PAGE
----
Rainy Day Children of the Summer

By Anthony Buccino

Kids in my old neighborhood found fun things
to entertain them during a summer storm from watching the sidewalk steam away its heat to dodging raindrops to call one another out to play.


The best part of being a kid on Gless Avenue in Belleville in the 1960s was having four cousins - Patsy, Tommy, Bobby and Lorraine - living next door, and about a dozen other kids all just a few houses up or down our dead end street.

Joseph Buccino - Copyright © 2011 by Anthony Buccino, all rights reserved.For a few years, my Dad’s older brother Joe lived by himself downstairs from us after Gram died. Uncle Joe was old then, to me, anyway, and had no kids of his own, as far as any of us knew. And it seemed to us as if he was already retired, or simply too worn out to work anymore.

Someone called him a babysitter once because he had a half dozen kids and me playing on his front porch. He just smiled at the babysitter remark and waved his hands in a "suffer the little children" gesture.

Uncle Joe didn’t spoil us, but he didn’t cater to us. If we wanted a glass of water or a cookie, we’d have to go home to get it. But he let us make as much noise as we wanted. We could run up and down the stairs, climb on the banisters and do all other stuff that our moms would never allow.

He just sat by, ready to spring into action if one of us got hurt or something, inside a perpetual gray cloud from his unfiltered cigarettes.

Our porch was the width of Gram’s house, only about six-feet deep, the entrance up a few concrete steps at the left and to the front door, with a closed-in balcony that overlooked our front yard.

That porch behind them, on Gless Avenue in Belleville, N.J.

After 40 years of living in that house, Gram developed the front yard into one overgrown "snowball" bush squared off by hedges, leaving little of anything to mow. She kept the grapevines and growing fields in the back yard and stayed true to her Italian youth, tending them until the day she died.

Gram owned the house next door and rented the two apartments. My father’s cousin Pat and my cousins lived in one of those little apartments.

Bobby, just a year older than me, and I would see what kind of trouble we could get into in those pre-school days. He reminds me now, fifty years later, that we experimented with some of my grandmother’s cats. She had so many cats that she probably didn’t even know how many she had.

So, Bobby says I was the brains behind taking Gram’s cats to the second floor porch in the back of the house and dropping them, in turn, to see if they really landed on their feet.

At least the cats were safe when we were hanging on the front porch with Uncle Joe.

Bobby’s porch next door was the width of the house, but about twice as deep as our porch. It had what passed for a front lawn, though I’m sure we kids trampled anything that ever tried to grow there. Even though their porch was bigger, we usually congregated on my smaller porch to play checkers, Chinese checkers, chess, Old Maid or just laugh at the girls trying to jump rope on the sidewalk.

Though our mothers were home all the time when we were kids, they had their chores. On Monday they washed the clothes, on Tuesday they ironed the clothes, on Wednesday they dusted and vacuumed, on Friday they washed the floor and so on. (I guess on Thursday they ate bon-bons and watched soaps?)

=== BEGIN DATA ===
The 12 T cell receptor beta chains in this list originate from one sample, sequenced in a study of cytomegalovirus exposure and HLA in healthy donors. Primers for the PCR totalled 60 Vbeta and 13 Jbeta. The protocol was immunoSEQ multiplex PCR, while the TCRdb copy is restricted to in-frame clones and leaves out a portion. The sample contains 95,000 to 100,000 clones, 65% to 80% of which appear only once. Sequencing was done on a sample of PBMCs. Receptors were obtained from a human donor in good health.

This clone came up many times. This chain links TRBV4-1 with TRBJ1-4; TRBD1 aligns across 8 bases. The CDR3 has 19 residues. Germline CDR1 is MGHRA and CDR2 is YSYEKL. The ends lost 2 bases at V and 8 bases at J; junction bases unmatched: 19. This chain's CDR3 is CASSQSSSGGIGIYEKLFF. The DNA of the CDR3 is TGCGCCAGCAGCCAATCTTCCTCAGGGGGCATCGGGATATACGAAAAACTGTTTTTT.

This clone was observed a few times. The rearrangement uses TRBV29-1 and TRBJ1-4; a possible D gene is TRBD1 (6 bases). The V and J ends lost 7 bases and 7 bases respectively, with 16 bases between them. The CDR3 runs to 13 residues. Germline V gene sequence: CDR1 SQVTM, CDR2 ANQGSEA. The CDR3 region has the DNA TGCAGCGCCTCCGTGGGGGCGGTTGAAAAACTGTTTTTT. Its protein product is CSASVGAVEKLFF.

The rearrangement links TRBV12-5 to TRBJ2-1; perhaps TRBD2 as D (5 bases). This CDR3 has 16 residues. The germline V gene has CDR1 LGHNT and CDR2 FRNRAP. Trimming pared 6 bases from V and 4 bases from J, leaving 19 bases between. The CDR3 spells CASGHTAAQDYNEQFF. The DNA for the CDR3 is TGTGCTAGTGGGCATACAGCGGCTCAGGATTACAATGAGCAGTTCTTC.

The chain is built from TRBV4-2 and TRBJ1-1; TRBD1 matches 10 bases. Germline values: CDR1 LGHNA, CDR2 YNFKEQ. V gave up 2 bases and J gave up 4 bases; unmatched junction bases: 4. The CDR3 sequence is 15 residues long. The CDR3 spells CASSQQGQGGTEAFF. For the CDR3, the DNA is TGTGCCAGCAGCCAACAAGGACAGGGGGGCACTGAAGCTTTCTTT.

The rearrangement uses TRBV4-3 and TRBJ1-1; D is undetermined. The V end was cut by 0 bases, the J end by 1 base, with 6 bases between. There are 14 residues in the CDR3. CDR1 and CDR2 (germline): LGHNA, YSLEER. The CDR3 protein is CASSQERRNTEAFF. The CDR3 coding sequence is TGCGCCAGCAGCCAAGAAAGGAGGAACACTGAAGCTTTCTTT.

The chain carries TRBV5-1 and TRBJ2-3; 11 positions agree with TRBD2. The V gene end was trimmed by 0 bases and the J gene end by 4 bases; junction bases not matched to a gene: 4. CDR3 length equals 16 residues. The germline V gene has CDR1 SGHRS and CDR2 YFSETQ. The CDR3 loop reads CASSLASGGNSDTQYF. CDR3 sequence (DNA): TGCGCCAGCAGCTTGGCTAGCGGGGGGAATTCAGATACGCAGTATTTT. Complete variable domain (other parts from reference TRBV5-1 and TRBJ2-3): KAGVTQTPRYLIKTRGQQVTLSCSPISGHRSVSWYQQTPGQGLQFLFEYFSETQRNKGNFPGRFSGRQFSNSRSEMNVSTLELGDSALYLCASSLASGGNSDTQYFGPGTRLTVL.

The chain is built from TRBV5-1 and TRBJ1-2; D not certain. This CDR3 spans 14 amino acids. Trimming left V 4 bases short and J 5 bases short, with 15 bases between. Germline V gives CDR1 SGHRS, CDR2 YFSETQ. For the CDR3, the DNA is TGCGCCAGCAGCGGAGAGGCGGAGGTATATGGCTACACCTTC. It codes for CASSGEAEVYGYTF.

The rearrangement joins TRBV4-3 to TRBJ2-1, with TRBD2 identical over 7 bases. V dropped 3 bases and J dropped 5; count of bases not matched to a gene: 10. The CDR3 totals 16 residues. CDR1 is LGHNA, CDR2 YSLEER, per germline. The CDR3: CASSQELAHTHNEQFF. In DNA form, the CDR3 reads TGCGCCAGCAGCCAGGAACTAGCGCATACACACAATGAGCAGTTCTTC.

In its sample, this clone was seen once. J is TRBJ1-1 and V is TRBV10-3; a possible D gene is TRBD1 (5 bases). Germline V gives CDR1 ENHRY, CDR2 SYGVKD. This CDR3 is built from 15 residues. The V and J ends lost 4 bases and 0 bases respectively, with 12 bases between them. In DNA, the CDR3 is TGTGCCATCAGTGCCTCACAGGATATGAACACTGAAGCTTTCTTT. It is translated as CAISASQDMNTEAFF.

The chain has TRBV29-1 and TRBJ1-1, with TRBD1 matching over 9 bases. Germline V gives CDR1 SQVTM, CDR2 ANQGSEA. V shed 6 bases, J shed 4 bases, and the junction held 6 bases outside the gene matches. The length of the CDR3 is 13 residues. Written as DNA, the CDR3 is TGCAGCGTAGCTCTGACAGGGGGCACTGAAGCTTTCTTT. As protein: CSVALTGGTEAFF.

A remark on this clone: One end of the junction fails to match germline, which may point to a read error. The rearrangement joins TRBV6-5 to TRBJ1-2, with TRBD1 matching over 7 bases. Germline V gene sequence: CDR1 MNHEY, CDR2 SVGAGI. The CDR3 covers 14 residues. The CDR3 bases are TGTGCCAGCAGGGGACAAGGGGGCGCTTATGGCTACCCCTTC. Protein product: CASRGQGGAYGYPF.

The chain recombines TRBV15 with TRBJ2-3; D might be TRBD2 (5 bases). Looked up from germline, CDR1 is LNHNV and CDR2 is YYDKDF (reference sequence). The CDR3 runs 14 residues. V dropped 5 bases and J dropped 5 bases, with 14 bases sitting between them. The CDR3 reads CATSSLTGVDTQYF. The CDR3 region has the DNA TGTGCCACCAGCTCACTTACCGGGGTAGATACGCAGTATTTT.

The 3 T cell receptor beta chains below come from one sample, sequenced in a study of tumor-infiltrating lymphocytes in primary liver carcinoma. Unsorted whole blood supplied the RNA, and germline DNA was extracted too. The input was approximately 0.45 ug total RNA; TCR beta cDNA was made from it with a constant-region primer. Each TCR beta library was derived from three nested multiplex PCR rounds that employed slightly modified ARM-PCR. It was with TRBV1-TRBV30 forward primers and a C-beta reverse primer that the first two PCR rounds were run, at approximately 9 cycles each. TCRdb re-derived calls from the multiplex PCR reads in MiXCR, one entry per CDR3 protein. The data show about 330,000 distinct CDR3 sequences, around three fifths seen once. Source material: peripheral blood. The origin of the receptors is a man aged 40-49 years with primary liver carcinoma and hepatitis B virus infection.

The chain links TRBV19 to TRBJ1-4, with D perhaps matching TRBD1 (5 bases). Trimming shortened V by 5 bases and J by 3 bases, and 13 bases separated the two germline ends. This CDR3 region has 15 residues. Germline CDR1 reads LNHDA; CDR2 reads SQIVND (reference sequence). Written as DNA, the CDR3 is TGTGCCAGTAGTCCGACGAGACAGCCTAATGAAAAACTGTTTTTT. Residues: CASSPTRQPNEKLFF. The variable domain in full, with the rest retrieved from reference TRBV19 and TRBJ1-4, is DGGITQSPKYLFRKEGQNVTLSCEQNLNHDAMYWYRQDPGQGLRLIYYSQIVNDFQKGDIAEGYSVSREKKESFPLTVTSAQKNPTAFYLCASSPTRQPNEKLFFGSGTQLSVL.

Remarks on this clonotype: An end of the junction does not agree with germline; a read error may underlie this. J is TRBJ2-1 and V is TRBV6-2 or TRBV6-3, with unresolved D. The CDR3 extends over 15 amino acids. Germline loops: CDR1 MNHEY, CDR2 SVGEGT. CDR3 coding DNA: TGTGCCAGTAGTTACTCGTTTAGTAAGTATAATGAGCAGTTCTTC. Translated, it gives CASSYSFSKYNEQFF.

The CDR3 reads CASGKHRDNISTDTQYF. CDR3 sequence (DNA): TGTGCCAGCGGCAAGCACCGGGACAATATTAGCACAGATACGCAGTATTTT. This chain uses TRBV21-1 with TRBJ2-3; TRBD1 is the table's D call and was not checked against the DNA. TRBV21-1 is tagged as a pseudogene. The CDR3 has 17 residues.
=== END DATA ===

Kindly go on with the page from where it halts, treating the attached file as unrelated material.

At noon, our moms watched their ‘stories’ when Love Of Life, Search For Tomorrow, Guiding Light and whatever else came on. It helped pass the time when they could watch or listen to them as they scrubbed the house and picked up after us.

So, when it rained on those summer afternoons, our moms were just as happy to have us out of the house and not in their way. Who wanted to be in the house with mom when we could be outside in the rain with our pals? Our favorite place was our front porches during a thunderstorm where we’d watch the rain pelt the bushes, branches and the banisters.

We’d take turns running from one front porch to the other just to see if we could do it without getting wet. If we got wet, which we usually did, we’d wait until we dried off and then run back in the rain to the other porch. We’d do this until the rain stopped or we had to go inside for supper.

The last time I checked, that house I left in 1964 looks a bit different. For instance, there is a grass lawn, and the front porch closed-in banister has been replaced by open spindles. Not to mention that the faux shingles the house had since they were invented have been replaced by aluminum siding and the front windows, even on the first floor, have shutters.

Grandma wouldn’t recognize the place, nor the place next door with its wide-open porch. I may drive down that street some rainy summer day and see if children might be tempted to run back and forth in the rain, just for fun.


Rainy Day Children of the Summer in Old Belleville first published on  Belleville-Nutley Patch, August 26, 2011.

Copyright © 2011- 2014 by Anthony Buccino – used by permission.


From Greetings from Belleville, New Jersey, Collected writings

Read:

 Rambling Round, Inside and Outside at the Same Time

A Father's Place, An Eclectic Collection

WATCH: The Beatles 'Rain'


You might also like these stories by Tom Perrotta:

Bad Haircut: Stories from the Seventies

Joe College: A Novel

The Wishbones

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New Jersey author Anthony Buccino's stories of the 1960s, transit coverage and other writings earned four Society of Professional Journalists Excellence in Journalism awards. The Pushcart Prize-nominated writer has been called ' “New Jersey’s ‘Garrison Keillor” or something to that effect.’

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Greetings From Belleville by Anthony Buccino